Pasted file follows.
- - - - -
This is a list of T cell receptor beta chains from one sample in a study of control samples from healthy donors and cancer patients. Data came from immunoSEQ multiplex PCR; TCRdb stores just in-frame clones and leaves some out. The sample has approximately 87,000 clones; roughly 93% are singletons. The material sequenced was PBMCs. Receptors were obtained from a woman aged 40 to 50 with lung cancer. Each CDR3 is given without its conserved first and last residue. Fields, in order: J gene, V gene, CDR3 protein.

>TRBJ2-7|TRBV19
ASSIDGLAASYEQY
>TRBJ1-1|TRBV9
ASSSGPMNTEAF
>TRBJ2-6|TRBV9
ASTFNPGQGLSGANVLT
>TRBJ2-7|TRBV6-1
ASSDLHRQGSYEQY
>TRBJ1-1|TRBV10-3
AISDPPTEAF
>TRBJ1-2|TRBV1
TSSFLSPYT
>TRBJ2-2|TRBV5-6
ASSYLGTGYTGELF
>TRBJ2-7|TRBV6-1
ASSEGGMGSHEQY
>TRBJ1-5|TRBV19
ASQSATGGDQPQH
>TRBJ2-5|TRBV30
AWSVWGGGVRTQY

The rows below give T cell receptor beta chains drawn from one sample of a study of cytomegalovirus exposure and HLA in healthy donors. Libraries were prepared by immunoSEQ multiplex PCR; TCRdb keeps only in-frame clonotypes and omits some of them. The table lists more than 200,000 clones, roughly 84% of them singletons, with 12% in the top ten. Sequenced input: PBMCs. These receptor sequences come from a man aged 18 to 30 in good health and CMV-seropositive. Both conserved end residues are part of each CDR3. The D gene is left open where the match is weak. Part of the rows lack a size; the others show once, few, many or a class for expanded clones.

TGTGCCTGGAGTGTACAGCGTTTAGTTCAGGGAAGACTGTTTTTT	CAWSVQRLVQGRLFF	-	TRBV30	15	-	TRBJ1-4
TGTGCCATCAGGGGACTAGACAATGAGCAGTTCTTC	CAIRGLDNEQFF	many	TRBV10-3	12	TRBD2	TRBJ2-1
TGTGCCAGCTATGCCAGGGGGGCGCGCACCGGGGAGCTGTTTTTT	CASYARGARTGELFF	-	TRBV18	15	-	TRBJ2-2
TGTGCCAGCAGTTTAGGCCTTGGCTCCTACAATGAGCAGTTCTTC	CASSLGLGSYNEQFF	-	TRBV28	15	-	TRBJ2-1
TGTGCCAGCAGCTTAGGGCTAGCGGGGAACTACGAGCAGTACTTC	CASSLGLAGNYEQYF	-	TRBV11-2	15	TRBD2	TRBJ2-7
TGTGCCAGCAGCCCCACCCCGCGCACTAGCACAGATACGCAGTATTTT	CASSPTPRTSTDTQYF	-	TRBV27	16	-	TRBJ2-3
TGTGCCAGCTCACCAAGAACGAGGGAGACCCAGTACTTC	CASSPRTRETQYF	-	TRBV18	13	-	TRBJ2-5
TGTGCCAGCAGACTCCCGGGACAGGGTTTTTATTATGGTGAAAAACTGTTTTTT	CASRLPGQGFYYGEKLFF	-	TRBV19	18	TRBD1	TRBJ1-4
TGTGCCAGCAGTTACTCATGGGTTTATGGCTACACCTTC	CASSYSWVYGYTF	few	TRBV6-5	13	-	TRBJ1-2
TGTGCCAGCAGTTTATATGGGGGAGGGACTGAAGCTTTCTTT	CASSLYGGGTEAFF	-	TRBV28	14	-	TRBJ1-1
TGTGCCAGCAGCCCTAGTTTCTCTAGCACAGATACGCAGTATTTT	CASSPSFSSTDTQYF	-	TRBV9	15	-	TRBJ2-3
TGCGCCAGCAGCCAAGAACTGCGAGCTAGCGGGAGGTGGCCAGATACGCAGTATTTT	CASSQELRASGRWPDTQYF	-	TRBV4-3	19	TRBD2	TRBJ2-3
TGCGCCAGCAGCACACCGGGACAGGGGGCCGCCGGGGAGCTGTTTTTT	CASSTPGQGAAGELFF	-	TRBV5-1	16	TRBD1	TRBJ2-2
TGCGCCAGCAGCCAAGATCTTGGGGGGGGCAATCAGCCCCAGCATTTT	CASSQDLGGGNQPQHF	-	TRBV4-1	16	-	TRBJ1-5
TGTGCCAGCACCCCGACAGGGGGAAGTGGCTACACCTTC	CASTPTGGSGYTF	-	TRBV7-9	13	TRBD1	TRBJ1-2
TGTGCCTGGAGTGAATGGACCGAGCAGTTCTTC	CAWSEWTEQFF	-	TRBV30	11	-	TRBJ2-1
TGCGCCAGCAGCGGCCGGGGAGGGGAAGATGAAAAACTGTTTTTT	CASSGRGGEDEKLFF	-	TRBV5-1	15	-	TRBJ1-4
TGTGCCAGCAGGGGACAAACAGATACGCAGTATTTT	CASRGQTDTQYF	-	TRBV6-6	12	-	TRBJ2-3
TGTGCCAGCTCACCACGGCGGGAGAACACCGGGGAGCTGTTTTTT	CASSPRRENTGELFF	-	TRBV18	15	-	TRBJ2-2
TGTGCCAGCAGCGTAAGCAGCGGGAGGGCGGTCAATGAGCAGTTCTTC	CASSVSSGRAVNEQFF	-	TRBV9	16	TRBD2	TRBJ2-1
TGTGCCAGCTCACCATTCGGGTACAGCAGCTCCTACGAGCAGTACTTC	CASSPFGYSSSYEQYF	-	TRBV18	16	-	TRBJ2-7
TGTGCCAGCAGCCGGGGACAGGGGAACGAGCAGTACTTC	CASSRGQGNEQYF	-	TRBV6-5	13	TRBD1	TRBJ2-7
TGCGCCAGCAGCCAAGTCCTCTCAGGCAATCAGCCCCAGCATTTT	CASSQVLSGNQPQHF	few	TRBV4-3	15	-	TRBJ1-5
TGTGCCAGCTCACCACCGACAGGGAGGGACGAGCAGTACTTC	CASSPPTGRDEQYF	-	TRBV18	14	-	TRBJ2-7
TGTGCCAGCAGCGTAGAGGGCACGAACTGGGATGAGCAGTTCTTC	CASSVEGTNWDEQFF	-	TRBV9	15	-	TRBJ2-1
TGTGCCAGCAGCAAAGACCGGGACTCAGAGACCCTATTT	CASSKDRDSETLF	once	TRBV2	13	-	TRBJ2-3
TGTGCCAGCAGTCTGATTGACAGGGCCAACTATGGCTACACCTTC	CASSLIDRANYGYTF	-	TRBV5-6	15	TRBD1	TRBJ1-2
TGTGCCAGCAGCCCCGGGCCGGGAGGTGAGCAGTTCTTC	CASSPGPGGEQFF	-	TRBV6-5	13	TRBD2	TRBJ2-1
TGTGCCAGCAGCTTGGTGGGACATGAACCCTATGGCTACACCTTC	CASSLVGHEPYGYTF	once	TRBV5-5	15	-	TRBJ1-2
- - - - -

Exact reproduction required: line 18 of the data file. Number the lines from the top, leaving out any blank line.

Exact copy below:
>TRBJ1-5|TRBV19